Sodium phosphate has caused serious kidney damage in some people. In some cases, this damage was permanent, and some people whose kidneys were damaged had to be treated with dialysis (treatment to remove waste from the blood when the kidneys are not working well). Some people developed kidney damage within a few days after their treatment, and others developed kidney damage up to several months after their treatment. Tell your doctor if you are constipated, you have severe stomach pain or bloating, you think you may be dehydrated (have lost a lot of fluid from your body), or you have or develop symptoms of dehydration such as vomiting, dizziness, decreased urination, and headache. Also tell your doctor if you have ever had a biopsy (removal of a piece of tissue for examination in a laboratory) that showed that you have kidney problems caused by too much phosphate; or if you have or have ever had a low level of calcium, sodium, magnesium, or potassium in your blood; a high level of sodium or phosphate in your blood; colitis (inflammation of the large intestine) or other conditions that irritate your intestine; a blockage or tear in your intestine; slow moving bowels; or heart or kidney disease. Also tell your doctor and pharmacist if you are taking angiotensin converting enzyme inhibitors (ACEIs) such as benazepril (Lotensin, in Lotrel), captopril (Capoten, in Capozide), enalapril (Vasotec), fosinopril (Monopril), lisinopril (Prinivil, Zestril, in Prinzide and Zestoretic), moexipril (Univasc, in Uniretic), perindopril (Aceon), quinapril (Accupril, in Accuretic and Quinaretic), ramipril (Altace), or trandolapril (Mavik, in Tarka); aspirin and other non-steroidal anti-inflammatory drugs (NSAIDs) such as ibuprofen (Advil, Motrin, others) and naproxen (Aleve, Naprosyn, others); angiotensin receptor blockers (ARBs) such as candesartan (Atacand), eprosartan (Teveten), irbesartan (Avapro, in Avalide), losartan (Cozaar, in Hyzaar), olmesartan (Benicar), telmisartan (Micardis), or valsartan (Diovan); or diuretics (water pills). The risk that you may develop kidney damage is higher if you have any of these conditions, are taking any of these medications, or are older than 55 years old. However, you may develop kidney damage even if you do not have any of these conditions, are not taking any of these medications, and are younger than 55 years old. If you experience any of the following symptoms, call your doctor immediately: weakness, drowsiness, decreased urination, or swelling of the ankles, feet, or legs.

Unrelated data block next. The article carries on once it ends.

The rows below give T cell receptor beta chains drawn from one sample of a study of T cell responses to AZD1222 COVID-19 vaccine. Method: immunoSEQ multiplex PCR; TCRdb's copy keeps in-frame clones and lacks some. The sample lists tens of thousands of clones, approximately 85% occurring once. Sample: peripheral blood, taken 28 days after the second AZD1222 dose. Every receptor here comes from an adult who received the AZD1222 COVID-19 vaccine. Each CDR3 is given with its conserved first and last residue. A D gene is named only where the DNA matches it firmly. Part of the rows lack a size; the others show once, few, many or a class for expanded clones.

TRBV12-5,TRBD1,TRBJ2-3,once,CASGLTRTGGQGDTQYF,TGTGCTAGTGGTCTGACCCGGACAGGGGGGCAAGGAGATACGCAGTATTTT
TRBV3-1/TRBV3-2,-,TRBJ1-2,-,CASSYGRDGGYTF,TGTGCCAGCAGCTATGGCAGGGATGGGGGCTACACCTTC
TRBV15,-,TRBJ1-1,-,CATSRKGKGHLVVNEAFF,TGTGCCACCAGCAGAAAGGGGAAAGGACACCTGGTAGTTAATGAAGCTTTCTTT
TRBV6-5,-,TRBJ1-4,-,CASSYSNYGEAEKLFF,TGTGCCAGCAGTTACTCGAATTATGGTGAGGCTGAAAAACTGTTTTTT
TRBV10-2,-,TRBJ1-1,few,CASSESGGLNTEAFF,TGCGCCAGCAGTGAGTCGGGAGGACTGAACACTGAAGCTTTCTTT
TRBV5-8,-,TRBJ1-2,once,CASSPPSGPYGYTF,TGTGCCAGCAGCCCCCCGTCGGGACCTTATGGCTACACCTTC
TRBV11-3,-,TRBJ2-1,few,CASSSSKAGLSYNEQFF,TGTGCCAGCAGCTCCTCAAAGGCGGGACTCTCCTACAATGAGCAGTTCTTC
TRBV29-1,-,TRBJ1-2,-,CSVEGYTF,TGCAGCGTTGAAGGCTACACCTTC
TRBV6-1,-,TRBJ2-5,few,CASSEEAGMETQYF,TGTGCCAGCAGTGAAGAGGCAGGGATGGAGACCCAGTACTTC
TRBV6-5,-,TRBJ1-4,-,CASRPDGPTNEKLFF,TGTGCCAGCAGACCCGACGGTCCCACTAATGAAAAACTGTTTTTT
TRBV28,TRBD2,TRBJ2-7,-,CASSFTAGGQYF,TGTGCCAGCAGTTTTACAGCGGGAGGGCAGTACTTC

Follow the directions on your prescription label carefully and ask your doctor or pharmacist to explain any part you do not understand. Take sodium phosphate exactly as directed. Do not take more or less of it or take it more often than prescribed by your doctor. Taking more sodium phosphate than prescribed by your doctor increases the risk that you will develop kidney damage.